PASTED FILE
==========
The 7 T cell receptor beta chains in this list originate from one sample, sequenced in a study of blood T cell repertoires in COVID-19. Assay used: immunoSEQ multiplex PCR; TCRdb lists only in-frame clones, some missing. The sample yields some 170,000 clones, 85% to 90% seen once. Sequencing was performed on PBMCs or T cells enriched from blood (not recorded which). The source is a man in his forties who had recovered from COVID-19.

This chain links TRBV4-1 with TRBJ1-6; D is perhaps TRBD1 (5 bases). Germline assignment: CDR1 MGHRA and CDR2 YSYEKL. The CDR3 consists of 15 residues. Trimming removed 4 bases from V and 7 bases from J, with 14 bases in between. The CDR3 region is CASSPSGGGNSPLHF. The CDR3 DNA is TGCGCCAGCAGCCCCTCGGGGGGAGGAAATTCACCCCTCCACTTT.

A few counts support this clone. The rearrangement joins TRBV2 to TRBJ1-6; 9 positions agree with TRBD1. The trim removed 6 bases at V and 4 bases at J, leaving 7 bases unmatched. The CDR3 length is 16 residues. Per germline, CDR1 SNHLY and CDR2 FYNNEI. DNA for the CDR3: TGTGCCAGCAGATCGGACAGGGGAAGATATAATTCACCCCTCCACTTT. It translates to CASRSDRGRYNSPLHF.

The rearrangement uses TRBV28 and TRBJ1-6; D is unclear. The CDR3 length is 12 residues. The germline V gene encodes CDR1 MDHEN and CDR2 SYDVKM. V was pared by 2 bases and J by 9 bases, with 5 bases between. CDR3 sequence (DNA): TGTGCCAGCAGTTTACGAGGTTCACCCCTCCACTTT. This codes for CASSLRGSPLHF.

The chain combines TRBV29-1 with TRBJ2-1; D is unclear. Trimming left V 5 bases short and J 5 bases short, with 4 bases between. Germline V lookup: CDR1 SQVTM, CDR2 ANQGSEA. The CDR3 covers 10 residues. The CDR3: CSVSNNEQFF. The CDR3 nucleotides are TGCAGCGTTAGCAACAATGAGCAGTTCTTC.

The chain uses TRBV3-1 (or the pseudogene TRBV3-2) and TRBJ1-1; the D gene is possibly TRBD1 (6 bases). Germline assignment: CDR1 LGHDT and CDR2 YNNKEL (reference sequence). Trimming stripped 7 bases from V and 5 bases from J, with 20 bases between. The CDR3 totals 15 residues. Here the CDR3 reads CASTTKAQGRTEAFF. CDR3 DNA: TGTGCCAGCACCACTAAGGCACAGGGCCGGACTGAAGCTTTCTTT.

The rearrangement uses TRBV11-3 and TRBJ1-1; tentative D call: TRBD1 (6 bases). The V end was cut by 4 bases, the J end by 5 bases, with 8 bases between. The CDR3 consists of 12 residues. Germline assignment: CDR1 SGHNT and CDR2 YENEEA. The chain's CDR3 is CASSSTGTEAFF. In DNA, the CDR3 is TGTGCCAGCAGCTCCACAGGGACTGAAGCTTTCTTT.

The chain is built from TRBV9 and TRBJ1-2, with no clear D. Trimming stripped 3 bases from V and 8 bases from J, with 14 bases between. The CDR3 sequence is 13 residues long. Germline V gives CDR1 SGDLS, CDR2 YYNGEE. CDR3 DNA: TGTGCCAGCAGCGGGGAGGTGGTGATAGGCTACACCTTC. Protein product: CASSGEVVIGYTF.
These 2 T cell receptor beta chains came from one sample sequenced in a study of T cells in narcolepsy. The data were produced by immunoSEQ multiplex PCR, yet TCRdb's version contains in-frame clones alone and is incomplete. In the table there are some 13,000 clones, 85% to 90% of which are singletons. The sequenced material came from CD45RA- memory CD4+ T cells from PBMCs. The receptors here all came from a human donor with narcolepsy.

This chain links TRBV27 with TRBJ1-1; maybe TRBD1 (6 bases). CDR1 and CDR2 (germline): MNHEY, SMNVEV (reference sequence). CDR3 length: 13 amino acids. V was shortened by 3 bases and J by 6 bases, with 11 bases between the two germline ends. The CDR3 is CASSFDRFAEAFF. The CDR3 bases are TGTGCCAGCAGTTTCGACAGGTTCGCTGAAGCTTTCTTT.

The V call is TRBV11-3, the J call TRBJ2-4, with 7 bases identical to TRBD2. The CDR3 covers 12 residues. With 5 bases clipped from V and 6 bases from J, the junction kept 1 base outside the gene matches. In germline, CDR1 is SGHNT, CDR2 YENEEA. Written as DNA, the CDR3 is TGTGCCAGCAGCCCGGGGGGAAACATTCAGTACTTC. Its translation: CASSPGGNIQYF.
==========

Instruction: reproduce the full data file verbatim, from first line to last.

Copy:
The 7 T cell receptor beta chains in this list originate from one sample, sequenced in a study of blood T cell repertoires in COVID-19. Assay used: immunoSEQ multiplex PCR; TCRdb lists only in-frame clones, some missing. The sample yields some 170,000 clones, 85% to 90% seen once. Sequencing was performed on PBMCs or T cells enriched from blood (not recorded which). The source is a man in his forties who had recovered from COVID-19.

This chain links TRBV4-1 with TRBJ1-6; D is perhaps TRBD1 (5 bases). Germline assignment: CDR1 MGHRA and CDR2 YSYEKL. The CDR3 consists of 15 residues. Trimming removed 4 bases from V and 7 bases from J, with 14 bases in between. The CDR3 region is CASSPSGGGNSPLHF. The CDR3 DNA is TGCGCCAGCAGCCCCTCGGGGGGAGGAAATTCACCCCTCCACTTT.

A few counts support this clone. The rearrangement joins TRBV2 to TRBJ1-6; 9 positions agree with TRBD1. The trim removed 6 bases at V and 4 bases at J, leaving 7 bases unmatched. The CDR3 length is 16 residues. Per germline, CDR1 SNHLY and CDR2 FYNNEI. DNA for the CDR3: TGTGCCAGCAGATCGGACAGGGGAAGATATAATTCACCCCTCCACTTT. It translates to CASRSDRGRYNSPLHF.

The rearrangement uses TRBV28 and TRBJ1-6; D is unclear. The CDR3 length is 12 residues. The germline V gene encodes CDR1 MDHEN and CDR2 SYDVKM. V was pared by 2 bases and J by 9 bases, with 5 bases between. CDR3 sequence (DNA): TGTGCCAGCAGTTTACGAGGTTCACCCCTCCACTTT. This codes for CASSLRGSPLHF.

The chain combines TRBV29-1 with TRBJ2-1; D is unclear. Trimming left V 5 bases short and J 5 bases short, with 4 bases between. Germline V lookup: CDR1 SQVTM, CDR2 ANQGSEA. The CDR3 covers 10 residues. The CDR3: CSVSNNEQFF. The CDR3 nucleotides are TGCAGCGTTAGCAACAATGAGCAGTTCTTC.

The chain uses TRBV3-1 (or the pseudogene TRBV3-2) and TRBJ1-1; the D gene is possibly TRBD1 (6 bases). Germline assignment: CDR1 LGHDT and CDR2 YNNKEL (reference sequence). Trimming stripped 7 bases from V and 5 bases from J, with 20 bases between. The CDR3 totals 15 residues. Here the CDR3 reads CASTTKAQGRTEAFF. CDR3 DNA: TGTGCCAGCACCACTAAGGCACAGGGCCGGACTGAAGCTTTCTTT.

The rearrangement uses TRBV11-3 and TRBJ1-1; tentative D call: TRBD1 (6 bases). The V end was cut by 4 bases, the J end by 5 bases, with 8 bases between. The CDR3 consists of 12 residues. Germline assignment: CDR1 SGHNT and CDR2 YENEEA. The chain's CDR3 is CASSSTGTEAFF. In DNA, the CDR3 is TGTGCCAGCAGCTCCACAGGGACTGAAGCTTTCTTT.

The chain is built from TRBV9 and TRBJ1-2, with no clear D. Trimming stripped 3 bases from V and 8 bases from J, with 14 bases between. The CDR3 sequence is 13 residues long. Germline V gives CDR1 SGDLS, CDR2 YYNGEE. CDR3 DNA: TGTGCCAGCAGCGGGGAGGTGGTGATAGGCTACACCTTC. Protein product: CASSGEVVIGYTF.
These 2 T cell receptor beta chains came from one sample sequenced in a study of T cells in narcolepsy. The data were produced by immunoSEQ multiplex PCR, yet TCRdb's version contains in-frame clones alone and is incomplete. In the table there are some 13,000 clones, 85% to 90% of which are singletons. The sequenced material came from CD45RA- memory CD4+ T cells from PBMCs. The receptors here all came from a human donor with narcolepsy.

This chain links TRBV27 with TRBJ1-1; maybe TRBD1 (6 bases). CDR1 and CDR2 (germline): MNHEY, SMNVEV (reference sequence). CDR3 length: 13 amino acids. V was shortened by 3 bases and J by 6 bases, with 11 bases between the two germline ends. The CDR3 is CASSFDRFAEAFF. The CDR3 bases are TGTGCCAGCAGTTTCGACAGGTTCGCTGAAGCTTTCTTT.

The V call is TRBV11-3, the J call TRBJ2-4, with 7 bases identical to TRBD2. The CDR3 covers 12 residues. With 5 bases clipped from V and 6 bases from J, the junction kept 1 base outside the gene matches. In germline, CDR1 is SGHNT, CDR2 YENEEA. Written as DNA, the CDR3 is TGTGCCAGCAGCCCGGGGGGAAACATTCAGTACTTC. Its translation: CASSPGGNIQYF.